- Category: Volume 83 (Fall 2011 - Spring 2012)
- Published: 05 October 2011
- Written by MATTHEW FISHER | COMICS EDITOR
The number 52 has been a significant figure for DC Comics. Back in 2006, miniseries, “52,” presented a world without Superman, Batman, and Wonder Woman and featured the return of 52 parallel worlds. Today, 52 stands for something new and bold in the comic book industry.
For over a month, DC Comics has relaunched all their comics and presented readers with 52 new #1 issues for old and new heroes alike. This event has been referred to as DCnU (DC New Universe) as every title from long-running series (“Action Comics”) to short-lived ones ( “Batman: The Dark Knight”) are getting this reboot treatment. So, past continuity is a thing of the past as these characters are being presented with a modern perspective.
On “The Source,” DC Comics’ Blog, a viral video featuring individuals like co-publishers Dan Didio and Jim Lee and Editor-in-Chief Bob Harras explained what this venture means for DC. “This is a great opportunity for readers who aren’t familiar with our character to jump aboard, to come join the party that is the DC universe,” Harras said.
The catalyst for this game-changer was “Flashpoint” #5. “Flashpoint” followed Barry Allen/The Flash as he entered a world that was turned upside down, where Batman was Thomas Wayne (Bruce Wayne’s father) and Wonder Woman fought with Aquaman through their kingdoms. At the conclusion of “Flashpoint,” the world didn’t look the same, and that same week, “Justice League” #1 ushered in the age of the DC 52.
Since then, other titles have rolled off the printing presses to the eagerness of fans. Series like “Action Comics” are retelling the origin of these icons while titles like “I, Vampire” and “Resurrection Man” are bringing back characters that have been absent for a while. A few titles have even integrated the fallen Wildstorm heroes into their own titles (“Grifter) or team books (“Stormwatch”). However for other series, major changes have occurred in what was the status quo like with “Batman” for example.
Before DCnU, Dick Grayson and Bruce Wayne shared duties by both being Batman while Damian Wayne acted as Robin and Stephanie Brown was Batgirl. In this new universe, Bruce Wayne is back as the one and only Dark Knight while Damian is still Robin. Meanwhile, Dick is Nightwing (his first post-Robin identity) again and the paralyzed computer hacker, Barbara Gordon, has returned to her first calling as Batgirl.
While talking to the Huffington Post, new “Batman” writer Scott Snyder, who is also penning the new “Swamp Thing” series, explained what this new introductory issues means for Batman fans. Although Snyder said that the origin of Batman is still intact, there are other ways it will work within DCnU.
“…I’m really excited for it to be a jumping on point for new fans because it’s a story that, as much as I was excited to bring to fans of the character with tons of references and Easter eggs, it’s also a story that’s designed to be able to introduce new fans, like my son when he gets a little older for example. Or for it to be the first Batman book for someone and have them be able to pick it up and say, ‘Oh this is why I love Bruce Wayne, why the writer likes Bruce Wayne, I can see it from the beginning,’” Snyder said.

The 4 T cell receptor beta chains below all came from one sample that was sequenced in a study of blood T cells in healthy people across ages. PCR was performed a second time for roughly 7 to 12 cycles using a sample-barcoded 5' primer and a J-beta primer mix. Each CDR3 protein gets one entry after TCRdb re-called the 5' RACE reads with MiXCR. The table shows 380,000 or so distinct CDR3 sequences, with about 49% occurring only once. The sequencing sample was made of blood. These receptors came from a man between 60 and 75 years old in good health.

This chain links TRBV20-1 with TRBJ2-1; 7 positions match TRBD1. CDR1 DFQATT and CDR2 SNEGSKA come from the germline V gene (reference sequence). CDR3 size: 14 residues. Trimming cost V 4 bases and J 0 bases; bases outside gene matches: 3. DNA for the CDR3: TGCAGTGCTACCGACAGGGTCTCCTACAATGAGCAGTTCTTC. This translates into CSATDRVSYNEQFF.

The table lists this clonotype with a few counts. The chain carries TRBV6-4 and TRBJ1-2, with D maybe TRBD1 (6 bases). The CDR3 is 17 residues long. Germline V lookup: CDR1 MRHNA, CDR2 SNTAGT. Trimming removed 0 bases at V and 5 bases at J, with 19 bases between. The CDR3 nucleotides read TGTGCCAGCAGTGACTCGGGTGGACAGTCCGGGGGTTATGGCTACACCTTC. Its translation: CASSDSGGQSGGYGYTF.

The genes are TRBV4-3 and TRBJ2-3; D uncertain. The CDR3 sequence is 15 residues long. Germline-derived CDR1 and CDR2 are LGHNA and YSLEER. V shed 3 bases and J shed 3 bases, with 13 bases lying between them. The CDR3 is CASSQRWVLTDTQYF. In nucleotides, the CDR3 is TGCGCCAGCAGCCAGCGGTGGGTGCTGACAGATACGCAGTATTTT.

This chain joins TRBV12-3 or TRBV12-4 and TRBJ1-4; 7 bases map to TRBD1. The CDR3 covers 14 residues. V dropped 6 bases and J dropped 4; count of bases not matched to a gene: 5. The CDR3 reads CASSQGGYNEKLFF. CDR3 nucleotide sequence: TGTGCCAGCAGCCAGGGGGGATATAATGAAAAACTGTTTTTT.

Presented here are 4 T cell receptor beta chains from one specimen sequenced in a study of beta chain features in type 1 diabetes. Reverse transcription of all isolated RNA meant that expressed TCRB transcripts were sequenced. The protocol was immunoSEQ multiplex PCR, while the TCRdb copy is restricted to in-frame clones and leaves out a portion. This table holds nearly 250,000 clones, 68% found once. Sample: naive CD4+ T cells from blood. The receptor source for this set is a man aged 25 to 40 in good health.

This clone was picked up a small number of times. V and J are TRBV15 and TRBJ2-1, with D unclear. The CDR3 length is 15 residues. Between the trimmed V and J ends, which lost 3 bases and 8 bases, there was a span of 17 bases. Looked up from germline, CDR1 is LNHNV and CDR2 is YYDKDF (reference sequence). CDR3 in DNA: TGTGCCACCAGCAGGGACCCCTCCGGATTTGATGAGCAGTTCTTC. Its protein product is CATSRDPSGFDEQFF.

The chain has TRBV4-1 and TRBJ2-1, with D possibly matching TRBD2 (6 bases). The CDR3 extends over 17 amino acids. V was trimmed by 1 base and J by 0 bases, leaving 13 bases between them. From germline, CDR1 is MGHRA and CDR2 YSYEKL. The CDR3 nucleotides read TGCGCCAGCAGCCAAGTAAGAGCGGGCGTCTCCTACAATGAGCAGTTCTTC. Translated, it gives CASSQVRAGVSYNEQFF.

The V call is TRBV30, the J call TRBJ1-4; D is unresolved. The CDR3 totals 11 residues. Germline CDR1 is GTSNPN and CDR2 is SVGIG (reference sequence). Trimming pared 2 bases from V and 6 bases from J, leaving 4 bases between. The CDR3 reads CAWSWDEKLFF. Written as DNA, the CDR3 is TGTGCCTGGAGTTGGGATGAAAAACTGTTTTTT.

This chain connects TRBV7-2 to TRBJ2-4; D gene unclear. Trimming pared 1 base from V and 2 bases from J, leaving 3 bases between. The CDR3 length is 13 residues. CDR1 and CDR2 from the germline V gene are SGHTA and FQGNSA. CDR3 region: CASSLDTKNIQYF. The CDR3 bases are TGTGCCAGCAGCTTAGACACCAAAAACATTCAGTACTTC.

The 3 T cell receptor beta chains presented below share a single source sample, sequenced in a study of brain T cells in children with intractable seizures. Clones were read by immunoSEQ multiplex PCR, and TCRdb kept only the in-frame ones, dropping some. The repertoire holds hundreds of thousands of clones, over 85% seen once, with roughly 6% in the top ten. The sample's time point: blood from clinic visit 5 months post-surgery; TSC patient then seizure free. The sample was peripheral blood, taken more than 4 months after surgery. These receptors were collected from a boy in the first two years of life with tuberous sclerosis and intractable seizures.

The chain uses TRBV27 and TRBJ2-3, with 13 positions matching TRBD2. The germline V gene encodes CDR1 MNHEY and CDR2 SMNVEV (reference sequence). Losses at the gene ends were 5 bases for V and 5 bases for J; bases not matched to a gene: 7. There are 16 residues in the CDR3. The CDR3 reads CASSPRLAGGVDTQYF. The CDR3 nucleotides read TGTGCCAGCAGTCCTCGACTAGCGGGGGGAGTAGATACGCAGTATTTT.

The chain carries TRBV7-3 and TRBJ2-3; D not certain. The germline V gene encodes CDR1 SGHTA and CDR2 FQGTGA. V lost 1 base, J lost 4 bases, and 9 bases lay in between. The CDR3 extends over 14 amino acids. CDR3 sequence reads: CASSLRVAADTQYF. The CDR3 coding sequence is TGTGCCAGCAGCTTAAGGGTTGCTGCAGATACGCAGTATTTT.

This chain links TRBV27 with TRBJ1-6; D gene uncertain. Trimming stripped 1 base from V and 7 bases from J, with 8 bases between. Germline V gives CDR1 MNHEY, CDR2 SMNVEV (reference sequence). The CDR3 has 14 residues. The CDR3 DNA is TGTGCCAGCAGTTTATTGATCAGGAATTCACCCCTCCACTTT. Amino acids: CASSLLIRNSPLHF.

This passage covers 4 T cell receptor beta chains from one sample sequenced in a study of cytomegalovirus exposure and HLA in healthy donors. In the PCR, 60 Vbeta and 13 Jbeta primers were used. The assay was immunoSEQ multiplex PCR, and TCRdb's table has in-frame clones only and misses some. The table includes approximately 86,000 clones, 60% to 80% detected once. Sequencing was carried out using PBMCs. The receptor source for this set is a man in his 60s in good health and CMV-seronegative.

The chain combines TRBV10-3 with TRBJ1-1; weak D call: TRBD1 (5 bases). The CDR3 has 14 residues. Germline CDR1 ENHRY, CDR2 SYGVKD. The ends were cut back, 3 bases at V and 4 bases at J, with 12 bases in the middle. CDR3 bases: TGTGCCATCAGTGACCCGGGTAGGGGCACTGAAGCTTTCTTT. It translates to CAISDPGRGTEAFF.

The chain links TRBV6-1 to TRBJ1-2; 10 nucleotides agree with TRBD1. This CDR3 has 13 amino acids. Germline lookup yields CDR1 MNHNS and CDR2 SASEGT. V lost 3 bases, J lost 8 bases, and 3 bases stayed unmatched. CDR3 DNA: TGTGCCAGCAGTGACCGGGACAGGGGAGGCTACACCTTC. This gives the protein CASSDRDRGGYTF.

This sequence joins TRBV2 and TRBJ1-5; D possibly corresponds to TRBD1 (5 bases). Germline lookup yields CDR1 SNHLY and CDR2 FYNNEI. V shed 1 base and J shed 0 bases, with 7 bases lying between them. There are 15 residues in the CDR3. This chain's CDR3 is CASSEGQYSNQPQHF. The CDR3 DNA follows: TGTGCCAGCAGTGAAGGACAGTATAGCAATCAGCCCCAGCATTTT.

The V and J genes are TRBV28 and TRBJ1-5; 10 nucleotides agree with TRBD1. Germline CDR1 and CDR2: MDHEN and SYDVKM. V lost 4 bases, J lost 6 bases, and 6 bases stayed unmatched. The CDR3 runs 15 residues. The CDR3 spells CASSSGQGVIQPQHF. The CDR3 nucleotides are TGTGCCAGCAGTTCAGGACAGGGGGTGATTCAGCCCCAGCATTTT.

Yet, there are a few exceptions to DC’s relaunch. The Green Lantern titles, for example, didn’t turn the clock back as much as Superman and seems to be focusing on the same storyline that came before this massive change. So, Hal Jordan having his Green Lantern ring and title removed while Sinestro is reinstated into the Green Lantern Corps.
Although the idea of DC’s business move seemed risky at first, the first month worth of new #1 issues appear to be a success for this iconic company. According to The New York Times, “The first issue of the new Justice League, the company’s flagship book, has sold more than 200,000 copies compared with the roughly 46,000 for each of the last few issues before the reboot.” The Times continued to report that “…nine other series, including Action Comics, Batgirl, and the Flash, at least doubled their normal sales and sold over 100,000 copies…”
While these new comic book series are appearing strong and there is excitment for this new approach toward old favorites, some comic book titles haven’t fared as well. According to comicbookresources.com, John Rozum, co-writer of “Static Shock,” left this new series while Green Arrow writer, J.T. Krul, who wrote the previous Green Arrow series, will no longer write for the emerald archer after issue #4. Keith Giffen will continue the story duties from there.
As for the new “Superman” series, whose first issue arrived in stores last week, writer/breakdown artist George Pérez will remain with the book until issue #7.
Newsarama.com reported that “The new creative team as of Superman #7 will be writer Keith Giffen and Dan Jurgens on layouts and/or pencils. Pérez may remain on the title as finisher/inker.”
When it comes to comic books and stories of good versus evil, no one knows what to expect. The same can be said of DC Comics’ attempt to reach out to more readers and offer veteran readers a twist on these classic heroes.
So, although some series have faced some rather early issues, overall it appears as if the DCnU has found a way to put the super back in their superheroes.